How to get an internship at Goldman Sachs and turn it into a full-time offer

Beecher Tuttle | E-Financial Careers

Getting an internship at Goldman Sachs is no easy task. This year, roughly 17,000 people applied for its investment banking summer internship program, according to Chief Operating Officer Gary Cohn. Just 350 interns were hired.

So what’s the key to finding the golden ticket? You’ve got to be really smart, that much is obvious. But there are plenty of people out there with sterling grade point averages, said Sandra Hurse, global co-head of campus recruiting at Goldman Sachs. The key differentiators are extracurriculars, community involvement and, perhaps most importantly, strong people skills.

“If we look at someone with a 4.0 GPA but with no extracurricular activities and compare that person to someone with a 3.6 GPA but who has other skills and commitments, to me, that is a more well-rounded candidate,” Hurse said.

A targeted resume can also help get your foot in the door. One of the biggest mistakes Hurse sees on resumes is when candidates simply list their activities, rather than documenting their achievements.

“People undersell themselves by not putting all their accomplishments and telling the full story,” she said. “A one page resume is fine, but make sure you are listing all your accomplishments in that one page.”

Goldman Sachs’s 10-week summer internship is serious business for the firm. Goldman uses the program as the major feeder for its full-time analyst and associate programs. “If we can fill 100% of our hiring needs from our summer internship program, we will.”

As such, Goldman puts their interns right to work and evaluates daily. “Though interns have a week of training, most of their experience is not done in a classroom, but on the desk,” Hurse said. “Interns work with full-time analysts and senior people in their divisions so they get a sense of how the team operates.”

The end goal for most interns is to parlay the experience into a full-time offer. To succeed, interns need to show their bosses more than just their intellect – they also need to prove their people skills.

One of the bigger mistakes an intern can make is by keeping their head down and just doing their work, Hurse said. “As an intern, you need to pick your head up and build a network,” she said. “It’s a relationship-driven business, and we need people who can prove that they are capable of building relationships.”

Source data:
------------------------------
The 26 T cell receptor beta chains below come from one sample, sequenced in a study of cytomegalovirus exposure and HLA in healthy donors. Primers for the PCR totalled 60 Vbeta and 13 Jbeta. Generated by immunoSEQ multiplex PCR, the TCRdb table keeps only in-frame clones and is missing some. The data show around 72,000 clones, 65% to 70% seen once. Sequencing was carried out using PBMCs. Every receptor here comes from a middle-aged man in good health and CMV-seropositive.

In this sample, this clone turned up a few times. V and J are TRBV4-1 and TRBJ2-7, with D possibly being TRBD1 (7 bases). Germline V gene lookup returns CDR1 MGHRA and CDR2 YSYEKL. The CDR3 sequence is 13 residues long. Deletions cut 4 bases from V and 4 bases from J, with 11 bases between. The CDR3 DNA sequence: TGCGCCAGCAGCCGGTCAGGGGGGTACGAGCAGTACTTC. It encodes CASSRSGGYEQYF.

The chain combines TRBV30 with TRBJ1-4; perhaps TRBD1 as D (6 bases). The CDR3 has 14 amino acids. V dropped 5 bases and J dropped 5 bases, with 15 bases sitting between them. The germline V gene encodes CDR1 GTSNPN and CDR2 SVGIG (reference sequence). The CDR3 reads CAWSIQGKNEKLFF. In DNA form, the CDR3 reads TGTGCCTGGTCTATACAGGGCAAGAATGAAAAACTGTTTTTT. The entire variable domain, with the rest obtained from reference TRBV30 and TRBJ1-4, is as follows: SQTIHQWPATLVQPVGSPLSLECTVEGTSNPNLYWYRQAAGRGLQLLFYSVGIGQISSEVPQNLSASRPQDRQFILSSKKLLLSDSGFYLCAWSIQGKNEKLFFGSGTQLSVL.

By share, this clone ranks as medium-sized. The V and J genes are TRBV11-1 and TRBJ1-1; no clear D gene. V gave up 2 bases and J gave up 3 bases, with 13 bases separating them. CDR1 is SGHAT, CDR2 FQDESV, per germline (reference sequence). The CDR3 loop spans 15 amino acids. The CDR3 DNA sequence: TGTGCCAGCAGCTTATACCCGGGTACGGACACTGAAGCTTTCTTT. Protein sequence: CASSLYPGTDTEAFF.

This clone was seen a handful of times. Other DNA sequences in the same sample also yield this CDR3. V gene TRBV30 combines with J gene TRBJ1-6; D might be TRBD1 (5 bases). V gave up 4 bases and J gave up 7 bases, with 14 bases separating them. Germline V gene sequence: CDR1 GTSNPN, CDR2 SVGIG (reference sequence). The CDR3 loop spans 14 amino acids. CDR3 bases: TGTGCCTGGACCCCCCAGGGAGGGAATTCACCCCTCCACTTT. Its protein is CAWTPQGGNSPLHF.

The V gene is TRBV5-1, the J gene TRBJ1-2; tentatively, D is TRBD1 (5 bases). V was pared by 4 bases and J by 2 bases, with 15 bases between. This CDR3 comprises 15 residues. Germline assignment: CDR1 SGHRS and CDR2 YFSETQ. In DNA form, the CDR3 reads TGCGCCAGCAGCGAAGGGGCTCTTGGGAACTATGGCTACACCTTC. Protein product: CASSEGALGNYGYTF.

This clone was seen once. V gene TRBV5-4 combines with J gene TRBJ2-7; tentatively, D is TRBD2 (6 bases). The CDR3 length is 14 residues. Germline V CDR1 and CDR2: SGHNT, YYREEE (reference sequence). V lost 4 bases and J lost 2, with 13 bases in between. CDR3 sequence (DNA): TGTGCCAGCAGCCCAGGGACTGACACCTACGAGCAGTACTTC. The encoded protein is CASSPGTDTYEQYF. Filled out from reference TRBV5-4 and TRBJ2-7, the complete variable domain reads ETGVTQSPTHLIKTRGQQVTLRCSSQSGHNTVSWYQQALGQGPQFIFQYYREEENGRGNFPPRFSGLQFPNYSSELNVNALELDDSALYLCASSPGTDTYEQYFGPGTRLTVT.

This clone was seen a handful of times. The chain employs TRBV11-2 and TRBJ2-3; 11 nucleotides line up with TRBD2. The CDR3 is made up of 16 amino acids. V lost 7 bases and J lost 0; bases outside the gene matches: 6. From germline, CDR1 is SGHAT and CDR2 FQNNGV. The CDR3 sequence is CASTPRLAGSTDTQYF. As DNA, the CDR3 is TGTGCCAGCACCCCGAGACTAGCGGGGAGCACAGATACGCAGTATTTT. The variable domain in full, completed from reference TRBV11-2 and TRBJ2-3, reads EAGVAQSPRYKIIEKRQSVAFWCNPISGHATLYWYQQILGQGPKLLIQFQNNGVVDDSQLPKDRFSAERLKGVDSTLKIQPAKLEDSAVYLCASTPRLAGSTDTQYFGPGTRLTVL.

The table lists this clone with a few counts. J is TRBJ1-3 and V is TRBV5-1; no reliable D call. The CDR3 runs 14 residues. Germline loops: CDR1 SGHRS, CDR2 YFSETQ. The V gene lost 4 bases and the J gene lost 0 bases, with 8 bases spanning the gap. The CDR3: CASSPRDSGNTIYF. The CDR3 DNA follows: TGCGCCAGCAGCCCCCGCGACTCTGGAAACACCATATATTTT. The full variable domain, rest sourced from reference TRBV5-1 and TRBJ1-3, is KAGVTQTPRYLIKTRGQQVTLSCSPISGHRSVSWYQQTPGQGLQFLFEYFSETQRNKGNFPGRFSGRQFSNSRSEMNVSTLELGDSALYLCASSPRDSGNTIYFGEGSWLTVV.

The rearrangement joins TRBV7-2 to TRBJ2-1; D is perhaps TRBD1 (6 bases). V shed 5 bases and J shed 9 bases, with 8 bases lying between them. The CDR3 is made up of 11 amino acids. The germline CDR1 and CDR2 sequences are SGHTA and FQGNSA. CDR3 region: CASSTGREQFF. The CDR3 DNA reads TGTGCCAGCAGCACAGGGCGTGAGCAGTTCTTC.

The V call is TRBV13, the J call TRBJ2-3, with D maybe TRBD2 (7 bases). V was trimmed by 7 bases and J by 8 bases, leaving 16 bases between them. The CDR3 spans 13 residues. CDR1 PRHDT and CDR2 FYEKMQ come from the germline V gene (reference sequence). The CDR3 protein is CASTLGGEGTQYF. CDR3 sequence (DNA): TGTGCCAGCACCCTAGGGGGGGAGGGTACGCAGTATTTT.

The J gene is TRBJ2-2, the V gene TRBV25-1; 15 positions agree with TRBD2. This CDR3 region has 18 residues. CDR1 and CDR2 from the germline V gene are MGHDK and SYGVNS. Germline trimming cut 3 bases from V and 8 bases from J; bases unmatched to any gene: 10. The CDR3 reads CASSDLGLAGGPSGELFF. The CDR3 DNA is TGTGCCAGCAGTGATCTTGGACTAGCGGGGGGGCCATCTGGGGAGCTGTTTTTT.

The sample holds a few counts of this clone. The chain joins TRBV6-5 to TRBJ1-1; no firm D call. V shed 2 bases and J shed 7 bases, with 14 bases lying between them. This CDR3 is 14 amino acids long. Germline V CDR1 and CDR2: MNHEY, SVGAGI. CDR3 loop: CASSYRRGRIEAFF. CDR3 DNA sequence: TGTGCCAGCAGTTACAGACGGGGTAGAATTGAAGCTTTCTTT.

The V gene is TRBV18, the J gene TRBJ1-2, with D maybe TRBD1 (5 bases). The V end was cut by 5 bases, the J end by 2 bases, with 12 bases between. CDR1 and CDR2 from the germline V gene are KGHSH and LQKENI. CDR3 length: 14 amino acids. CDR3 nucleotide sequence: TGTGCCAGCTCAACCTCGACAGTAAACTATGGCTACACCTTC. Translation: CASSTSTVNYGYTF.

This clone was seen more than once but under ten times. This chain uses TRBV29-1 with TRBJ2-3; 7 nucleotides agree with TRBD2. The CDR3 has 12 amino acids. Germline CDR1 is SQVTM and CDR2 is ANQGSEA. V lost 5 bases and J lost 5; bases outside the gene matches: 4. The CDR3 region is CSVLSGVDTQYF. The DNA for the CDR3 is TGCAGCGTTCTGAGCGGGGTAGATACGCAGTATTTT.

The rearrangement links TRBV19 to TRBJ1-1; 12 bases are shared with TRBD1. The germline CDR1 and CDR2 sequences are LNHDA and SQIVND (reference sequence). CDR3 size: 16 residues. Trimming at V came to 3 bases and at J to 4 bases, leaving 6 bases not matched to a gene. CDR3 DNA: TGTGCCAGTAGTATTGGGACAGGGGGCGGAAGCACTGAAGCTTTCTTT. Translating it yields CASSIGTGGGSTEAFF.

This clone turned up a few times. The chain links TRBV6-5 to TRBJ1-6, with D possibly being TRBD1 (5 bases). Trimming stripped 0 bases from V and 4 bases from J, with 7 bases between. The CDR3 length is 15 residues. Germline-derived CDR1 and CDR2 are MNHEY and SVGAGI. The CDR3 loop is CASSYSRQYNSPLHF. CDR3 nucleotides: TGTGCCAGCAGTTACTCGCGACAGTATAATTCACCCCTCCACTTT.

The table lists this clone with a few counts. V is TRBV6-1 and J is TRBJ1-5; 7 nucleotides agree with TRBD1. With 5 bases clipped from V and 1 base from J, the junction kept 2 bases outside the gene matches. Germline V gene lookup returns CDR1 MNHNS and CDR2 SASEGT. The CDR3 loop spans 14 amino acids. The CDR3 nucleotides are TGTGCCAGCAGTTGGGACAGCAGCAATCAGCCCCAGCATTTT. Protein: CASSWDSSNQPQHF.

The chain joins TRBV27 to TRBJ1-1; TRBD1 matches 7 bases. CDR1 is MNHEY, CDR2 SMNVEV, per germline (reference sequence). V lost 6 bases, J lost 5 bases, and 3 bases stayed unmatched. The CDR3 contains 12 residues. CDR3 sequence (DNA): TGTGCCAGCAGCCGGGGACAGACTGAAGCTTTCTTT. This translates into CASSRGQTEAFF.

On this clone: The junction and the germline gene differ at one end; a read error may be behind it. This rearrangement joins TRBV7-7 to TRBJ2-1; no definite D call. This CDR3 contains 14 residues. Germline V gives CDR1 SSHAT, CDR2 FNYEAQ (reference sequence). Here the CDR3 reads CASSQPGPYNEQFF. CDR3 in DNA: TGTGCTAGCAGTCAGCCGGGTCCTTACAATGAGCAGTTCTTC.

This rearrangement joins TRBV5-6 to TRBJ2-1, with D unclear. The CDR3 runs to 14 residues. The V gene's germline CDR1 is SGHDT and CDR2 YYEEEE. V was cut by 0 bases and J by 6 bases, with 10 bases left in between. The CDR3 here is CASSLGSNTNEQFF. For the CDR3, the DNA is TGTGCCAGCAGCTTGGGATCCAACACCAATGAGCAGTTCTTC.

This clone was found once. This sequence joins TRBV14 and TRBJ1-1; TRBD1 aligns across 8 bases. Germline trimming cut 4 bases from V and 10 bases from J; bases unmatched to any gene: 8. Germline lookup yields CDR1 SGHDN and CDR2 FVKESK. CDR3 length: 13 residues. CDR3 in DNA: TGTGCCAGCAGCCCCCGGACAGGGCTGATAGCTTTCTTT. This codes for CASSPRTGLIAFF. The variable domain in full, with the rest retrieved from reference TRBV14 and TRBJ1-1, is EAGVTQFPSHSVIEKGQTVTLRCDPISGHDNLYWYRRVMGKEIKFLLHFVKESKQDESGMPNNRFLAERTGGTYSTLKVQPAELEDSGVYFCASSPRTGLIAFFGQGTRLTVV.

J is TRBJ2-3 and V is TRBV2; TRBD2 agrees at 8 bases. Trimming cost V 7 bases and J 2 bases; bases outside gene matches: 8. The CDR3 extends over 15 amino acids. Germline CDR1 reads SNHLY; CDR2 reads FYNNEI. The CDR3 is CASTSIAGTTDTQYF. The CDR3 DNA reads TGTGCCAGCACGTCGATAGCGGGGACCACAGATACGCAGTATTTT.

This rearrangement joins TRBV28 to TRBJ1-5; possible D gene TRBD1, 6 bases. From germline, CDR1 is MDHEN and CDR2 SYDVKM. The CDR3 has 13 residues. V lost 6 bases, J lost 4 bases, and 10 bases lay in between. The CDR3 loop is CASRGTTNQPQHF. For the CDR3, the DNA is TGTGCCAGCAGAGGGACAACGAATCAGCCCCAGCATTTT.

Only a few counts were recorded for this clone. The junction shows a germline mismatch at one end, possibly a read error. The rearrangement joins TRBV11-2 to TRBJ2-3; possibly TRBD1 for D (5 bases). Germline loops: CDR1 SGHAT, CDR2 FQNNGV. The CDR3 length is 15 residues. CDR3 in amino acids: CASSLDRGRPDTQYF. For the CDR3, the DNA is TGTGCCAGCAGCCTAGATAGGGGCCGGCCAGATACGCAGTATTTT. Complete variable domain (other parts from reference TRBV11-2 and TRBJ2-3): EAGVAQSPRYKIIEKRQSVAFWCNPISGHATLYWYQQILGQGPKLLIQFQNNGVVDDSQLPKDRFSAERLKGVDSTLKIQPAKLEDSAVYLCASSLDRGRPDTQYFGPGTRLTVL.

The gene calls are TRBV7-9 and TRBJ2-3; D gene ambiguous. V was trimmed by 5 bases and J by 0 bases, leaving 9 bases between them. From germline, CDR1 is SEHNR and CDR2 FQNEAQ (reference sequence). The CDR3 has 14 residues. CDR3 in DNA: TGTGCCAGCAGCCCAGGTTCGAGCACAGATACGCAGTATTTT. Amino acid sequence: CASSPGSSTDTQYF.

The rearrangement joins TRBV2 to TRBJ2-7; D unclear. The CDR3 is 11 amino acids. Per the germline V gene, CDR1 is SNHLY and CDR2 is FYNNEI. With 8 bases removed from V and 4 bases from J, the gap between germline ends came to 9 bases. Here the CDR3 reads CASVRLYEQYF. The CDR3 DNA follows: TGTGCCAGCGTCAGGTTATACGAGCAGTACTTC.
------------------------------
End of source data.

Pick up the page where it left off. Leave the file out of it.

Harvey Schwartz, Goldman’s CFO, recently said the firm has experienced some “recruiting tailwinds,” with more people wanting to work there. The competition is only getting tougher. You have to walk-the-walk, obviously, but it appears you also have to talk-the-talk. Polish up those relationship-building skills.

Other intern tips from Goldman Sachs:

1.      Speak and act with confidence

2.      Have your elevator speech prepared – be able to talk about your experience and your contributions in 2 minutes or less

3.      Build a network – meet with peers and professionals outside of your immediate area

4.      Be proactive

5.      Communicate – be clear and impactful, know the message you are trying to deliver

6.      Understand the business and how it contributes to the firm’s success

7.      Don’t be afraid to take a risk

8.      Under promise and over deliver

9.      Be yourself

Now Is Not The Time To Accept A Counter Offer

Robin Judson |

Jack G. complained constantly that his fund did not pay him anywhere close to the value he produced. In his role as a Principal in XYZ Private Equity Fund, he had significant P&L attached to the portfolio companies he worked with, sat on two boards and a deal he originated was about to close. Two

... Read Article


Some Wall Street dealmakers are choosing WFH over big paydays, as return-to-office plans become key to recruiting

Samantha Stokes | Insider

Recruiters told Insider that some senior bankers at the managing-director level and above are saying they won’t consider new roles that are based in the office full-time. Samantha Lee/Business Insider Flexible-work policies are top of mind for many senior bankers, recruiters say. Candidates are turning down roles that don’t allow remote work at least sometimes. Some

... Read Article


Wall Street’s Hottest Commodity: College Grads With Excel Skills

Mary Biekert | Wall Street Journal

All across Wall Street, one price keeps going up: the one for young talent. Big banks can’t hire junior staff fast enough — not even at the new going rate of $100,000 a year. Chalk it up to the pandemic. Or the notoriously long hours. Or youthful realizations that maybe banking isn’t all it’s cracked

... Read Article


How To Handle Job Offers In The Post-Lockdown Economy

Robin Judson |

Many job searches during this post-lockdown period result in candidates receiving multiple offers. How to best handle the scenario.

... Read Article


A Guide To Interviewing From A Career Recruiter

Robin Judson | Robin Judson Partners

We believe we know interviewing because we have been in the financial recruiting business for over 25 years. This is our guide.

... Read Article


How To Nail A Video Interview

Robin Judson |

With the on-going pandemic, we see many of our clients conducting their interviews on Zoom, Skype and other services.    The video interview offers the best and worst combination of telephone and personal interviews.   We suspect that even after the end of the pandemic,  the video interview is here to stay, for at least a couple

... Read Article


A Simple Approach to Successful Interviewing

Robin Judson |

Those of you who have worked with us know that we always emphasize one key approach to interviews. We always say, be yourself.  Be your best self but be yourself. Don’t try to be what you think the interviewer wants.  You don’t really know what they want.  You could lose the opportunity because they perceive

... Read Article